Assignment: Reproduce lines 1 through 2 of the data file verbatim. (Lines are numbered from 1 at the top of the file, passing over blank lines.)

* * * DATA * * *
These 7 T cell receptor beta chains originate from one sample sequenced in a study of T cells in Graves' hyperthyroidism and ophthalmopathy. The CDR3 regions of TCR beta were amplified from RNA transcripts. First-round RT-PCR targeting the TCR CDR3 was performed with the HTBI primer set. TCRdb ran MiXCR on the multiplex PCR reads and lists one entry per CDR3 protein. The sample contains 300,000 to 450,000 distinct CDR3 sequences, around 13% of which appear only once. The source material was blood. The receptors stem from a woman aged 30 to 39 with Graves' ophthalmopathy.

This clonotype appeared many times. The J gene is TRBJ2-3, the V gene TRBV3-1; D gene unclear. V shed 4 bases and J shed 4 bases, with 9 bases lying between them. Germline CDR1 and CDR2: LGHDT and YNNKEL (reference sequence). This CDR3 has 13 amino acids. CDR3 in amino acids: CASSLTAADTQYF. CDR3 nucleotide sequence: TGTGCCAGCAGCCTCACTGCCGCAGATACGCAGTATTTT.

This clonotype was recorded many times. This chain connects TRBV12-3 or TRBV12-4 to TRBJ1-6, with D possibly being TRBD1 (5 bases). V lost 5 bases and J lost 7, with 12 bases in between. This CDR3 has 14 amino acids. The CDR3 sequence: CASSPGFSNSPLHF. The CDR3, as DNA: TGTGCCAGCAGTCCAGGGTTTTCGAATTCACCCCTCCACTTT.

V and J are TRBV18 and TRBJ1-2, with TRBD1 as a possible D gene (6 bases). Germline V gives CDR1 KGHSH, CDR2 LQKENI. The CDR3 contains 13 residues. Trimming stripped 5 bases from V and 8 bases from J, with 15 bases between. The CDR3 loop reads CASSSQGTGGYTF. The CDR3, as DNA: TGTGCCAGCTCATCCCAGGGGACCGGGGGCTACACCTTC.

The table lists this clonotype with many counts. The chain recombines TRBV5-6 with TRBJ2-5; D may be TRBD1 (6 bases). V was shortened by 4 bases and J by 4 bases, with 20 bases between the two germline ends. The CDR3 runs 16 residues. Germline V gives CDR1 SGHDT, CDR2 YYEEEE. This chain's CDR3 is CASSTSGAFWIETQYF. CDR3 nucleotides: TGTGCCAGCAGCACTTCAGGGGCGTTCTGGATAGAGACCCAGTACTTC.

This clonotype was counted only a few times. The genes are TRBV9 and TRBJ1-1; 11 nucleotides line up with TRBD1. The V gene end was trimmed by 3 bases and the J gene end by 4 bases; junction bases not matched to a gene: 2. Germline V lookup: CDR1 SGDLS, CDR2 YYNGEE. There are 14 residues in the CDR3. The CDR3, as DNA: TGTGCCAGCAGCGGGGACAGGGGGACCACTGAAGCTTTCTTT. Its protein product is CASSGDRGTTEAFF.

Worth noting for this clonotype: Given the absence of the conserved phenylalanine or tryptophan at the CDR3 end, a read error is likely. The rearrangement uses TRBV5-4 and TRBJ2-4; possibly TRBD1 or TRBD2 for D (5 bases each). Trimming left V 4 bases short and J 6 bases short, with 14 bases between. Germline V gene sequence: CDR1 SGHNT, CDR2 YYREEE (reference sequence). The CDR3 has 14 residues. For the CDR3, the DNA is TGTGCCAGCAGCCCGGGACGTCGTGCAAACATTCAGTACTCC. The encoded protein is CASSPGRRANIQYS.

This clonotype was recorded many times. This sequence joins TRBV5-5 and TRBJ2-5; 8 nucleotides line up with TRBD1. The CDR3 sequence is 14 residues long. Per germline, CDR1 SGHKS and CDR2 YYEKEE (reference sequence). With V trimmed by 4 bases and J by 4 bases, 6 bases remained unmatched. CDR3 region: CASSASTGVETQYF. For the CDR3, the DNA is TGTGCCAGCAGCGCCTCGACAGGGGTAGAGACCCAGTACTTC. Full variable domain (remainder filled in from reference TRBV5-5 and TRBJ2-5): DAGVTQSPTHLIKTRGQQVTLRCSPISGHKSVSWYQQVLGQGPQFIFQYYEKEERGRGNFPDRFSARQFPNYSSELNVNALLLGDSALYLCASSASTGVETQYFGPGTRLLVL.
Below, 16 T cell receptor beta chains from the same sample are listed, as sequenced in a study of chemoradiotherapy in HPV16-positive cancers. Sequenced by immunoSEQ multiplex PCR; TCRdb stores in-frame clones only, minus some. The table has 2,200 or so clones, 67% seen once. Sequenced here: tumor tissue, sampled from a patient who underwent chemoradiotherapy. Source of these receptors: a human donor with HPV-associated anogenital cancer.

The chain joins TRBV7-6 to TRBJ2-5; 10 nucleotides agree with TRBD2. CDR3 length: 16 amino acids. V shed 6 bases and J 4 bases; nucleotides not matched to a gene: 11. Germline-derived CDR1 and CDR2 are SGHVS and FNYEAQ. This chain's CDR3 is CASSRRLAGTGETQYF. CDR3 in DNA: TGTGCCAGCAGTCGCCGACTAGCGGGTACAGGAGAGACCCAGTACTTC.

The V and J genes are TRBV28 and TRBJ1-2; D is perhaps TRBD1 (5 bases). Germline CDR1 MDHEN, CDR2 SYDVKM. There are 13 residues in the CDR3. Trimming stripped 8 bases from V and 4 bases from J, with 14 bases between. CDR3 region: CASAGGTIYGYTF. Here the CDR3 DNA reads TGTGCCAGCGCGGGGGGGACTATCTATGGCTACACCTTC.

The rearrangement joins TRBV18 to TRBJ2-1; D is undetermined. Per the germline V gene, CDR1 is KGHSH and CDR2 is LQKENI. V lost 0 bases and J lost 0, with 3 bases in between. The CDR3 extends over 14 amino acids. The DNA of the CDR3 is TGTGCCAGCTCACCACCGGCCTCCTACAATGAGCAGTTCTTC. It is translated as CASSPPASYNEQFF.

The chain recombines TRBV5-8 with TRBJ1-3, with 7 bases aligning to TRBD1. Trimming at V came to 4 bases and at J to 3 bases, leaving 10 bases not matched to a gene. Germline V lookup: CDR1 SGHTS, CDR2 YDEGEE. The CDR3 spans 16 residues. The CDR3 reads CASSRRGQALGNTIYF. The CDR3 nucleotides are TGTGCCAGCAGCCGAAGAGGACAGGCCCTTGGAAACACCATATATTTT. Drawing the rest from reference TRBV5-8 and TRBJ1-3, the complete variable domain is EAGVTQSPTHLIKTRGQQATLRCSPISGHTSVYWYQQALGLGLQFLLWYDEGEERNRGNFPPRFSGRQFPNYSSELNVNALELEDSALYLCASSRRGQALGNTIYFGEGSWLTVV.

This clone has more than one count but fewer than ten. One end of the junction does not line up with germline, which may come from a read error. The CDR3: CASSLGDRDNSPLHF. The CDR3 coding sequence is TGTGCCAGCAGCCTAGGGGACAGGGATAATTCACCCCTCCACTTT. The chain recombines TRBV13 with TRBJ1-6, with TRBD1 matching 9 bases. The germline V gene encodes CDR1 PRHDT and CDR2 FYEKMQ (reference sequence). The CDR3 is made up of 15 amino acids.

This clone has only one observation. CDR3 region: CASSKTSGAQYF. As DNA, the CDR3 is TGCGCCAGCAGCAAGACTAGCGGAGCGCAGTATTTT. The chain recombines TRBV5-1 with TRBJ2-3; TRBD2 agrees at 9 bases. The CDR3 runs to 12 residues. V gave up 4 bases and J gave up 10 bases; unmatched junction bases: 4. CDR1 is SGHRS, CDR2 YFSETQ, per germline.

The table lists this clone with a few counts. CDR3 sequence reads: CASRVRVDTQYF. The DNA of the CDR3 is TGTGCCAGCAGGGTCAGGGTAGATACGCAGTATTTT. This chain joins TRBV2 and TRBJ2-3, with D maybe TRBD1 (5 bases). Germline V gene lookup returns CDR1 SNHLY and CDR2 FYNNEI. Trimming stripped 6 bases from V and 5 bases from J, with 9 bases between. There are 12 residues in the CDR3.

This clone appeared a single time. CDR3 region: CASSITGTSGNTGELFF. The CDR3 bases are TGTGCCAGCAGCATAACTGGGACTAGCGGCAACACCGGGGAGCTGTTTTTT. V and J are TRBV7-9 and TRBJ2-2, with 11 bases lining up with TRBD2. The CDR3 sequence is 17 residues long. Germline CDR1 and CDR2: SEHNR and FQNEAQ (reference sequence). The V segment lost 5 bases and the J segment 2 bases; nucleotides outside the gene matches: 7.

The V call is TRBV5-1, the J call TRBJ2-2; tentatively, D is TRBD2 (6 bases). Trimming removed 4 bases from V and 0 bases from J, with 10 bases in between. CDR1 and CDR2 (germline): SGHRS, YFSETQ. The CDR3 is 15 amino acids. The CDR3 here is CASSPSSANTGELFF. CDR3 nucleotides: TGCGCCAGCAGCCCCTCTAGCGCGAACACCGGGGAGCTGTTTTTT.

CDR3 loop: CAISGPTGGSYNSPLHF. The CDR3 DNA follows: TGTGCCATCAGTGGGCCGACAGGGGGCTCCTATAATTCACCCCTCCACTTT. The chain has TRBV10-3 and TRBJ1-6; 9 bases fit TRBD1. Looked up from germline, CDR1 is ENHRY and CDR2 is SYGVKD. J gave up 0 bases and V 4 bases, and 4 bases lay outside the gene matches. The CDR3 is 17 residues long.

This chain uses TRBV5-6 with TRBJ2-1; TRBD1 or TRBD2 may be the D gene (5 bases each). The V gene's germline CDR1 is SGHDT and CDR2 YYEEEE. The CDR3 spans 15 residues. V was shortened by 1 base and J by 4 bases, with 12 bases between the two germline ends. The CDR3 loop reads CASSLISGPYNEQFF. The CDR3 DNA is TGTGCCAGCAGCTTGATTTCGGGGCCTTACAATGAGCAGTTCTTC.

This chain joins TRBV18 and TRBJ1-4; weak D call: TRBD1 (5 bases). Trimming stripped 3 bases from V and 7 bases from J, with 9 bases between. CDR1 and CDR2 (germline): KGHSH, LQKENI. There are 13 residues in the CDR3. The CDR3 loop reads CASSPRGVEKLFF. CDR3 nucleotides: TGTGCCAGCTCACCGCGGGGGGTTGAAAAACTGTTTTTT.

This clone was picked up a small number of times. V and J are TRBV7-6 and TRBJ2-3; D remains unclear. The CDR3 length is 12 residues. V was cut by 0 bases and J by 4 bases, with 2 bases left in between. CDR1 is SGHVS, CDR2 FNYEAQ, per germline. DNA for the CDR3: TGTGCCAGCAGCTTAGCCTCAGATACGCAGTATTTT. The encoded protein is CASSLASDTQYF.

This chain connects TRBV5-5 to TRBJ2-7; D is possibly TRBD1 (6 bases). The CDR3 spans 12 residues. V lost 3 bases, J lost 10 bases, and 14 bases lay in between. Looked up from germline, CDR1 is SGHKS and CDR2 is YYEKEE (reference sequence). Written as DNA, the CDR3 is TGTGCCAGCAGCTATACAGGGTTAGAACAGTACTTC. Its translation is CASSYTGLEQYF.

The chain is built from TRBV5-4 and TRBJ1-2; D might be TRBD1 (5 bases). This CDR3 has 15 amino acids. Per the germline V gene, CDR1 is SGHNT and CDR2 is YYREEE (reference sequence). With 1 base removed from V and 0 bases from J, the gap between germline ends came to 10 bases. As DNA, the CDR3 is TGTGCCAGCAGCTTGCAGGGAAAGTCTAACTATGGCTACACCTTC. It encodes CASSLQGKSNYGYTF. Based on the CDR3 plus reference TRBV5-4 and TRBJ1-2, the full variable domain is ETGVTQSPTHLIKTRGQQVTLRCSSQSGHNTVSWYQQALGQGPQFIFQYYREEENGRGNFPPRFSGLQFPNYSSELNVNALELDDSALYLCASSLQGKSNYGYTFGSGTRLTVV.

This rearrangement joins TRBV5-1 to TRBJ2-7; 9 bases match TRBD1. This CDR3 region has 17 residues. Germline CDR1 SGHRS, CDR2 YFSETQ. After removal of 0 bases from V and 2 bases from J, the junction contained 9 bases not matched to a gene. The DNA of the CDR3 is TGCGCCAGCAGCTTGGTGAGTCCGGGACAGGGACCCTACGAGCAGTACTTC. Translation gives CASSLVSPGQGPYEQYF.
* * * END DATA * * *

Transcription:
These 7 T cell receptor beta chains originate from one sample sequenced in a study of T cells in Graves' hyperthyroidism and ophthalmopathy. The CDR3 regions of TCR beta were amplified from RNA transcripts. First-round RT-PCR targeting the TCR CDR3 was performed with the HTBI primer set. TCRdb ran MiXCR on the multiplex PCR reads and lists one entry per CDR3 protein. The sample contains 300,000 to 450,000 distinct CDR3 sequences, around 13% of which appear only once. The source material was blood. The receptors stem from a woman aged 30 to 39 with Graves' ophthalmopathy.

This clonotype appeared many times. The J gene is TRBJ2-3, the V gene TRBV3-1; D gene unclear. V shed 4 bases and J shed 4 bases, with 9 bases lying between them. Germline CDR1 and CDR2: LGHDT and YNNKEL (reference sequence). This CDR3 has 13 amino acids. CDR3 in amino acids: CASSLTAADTQYF. CDR3 nucleotide sequence: TGTGCCAGCAGCCTCACTGCCGCAGATACGCAGTATTTT.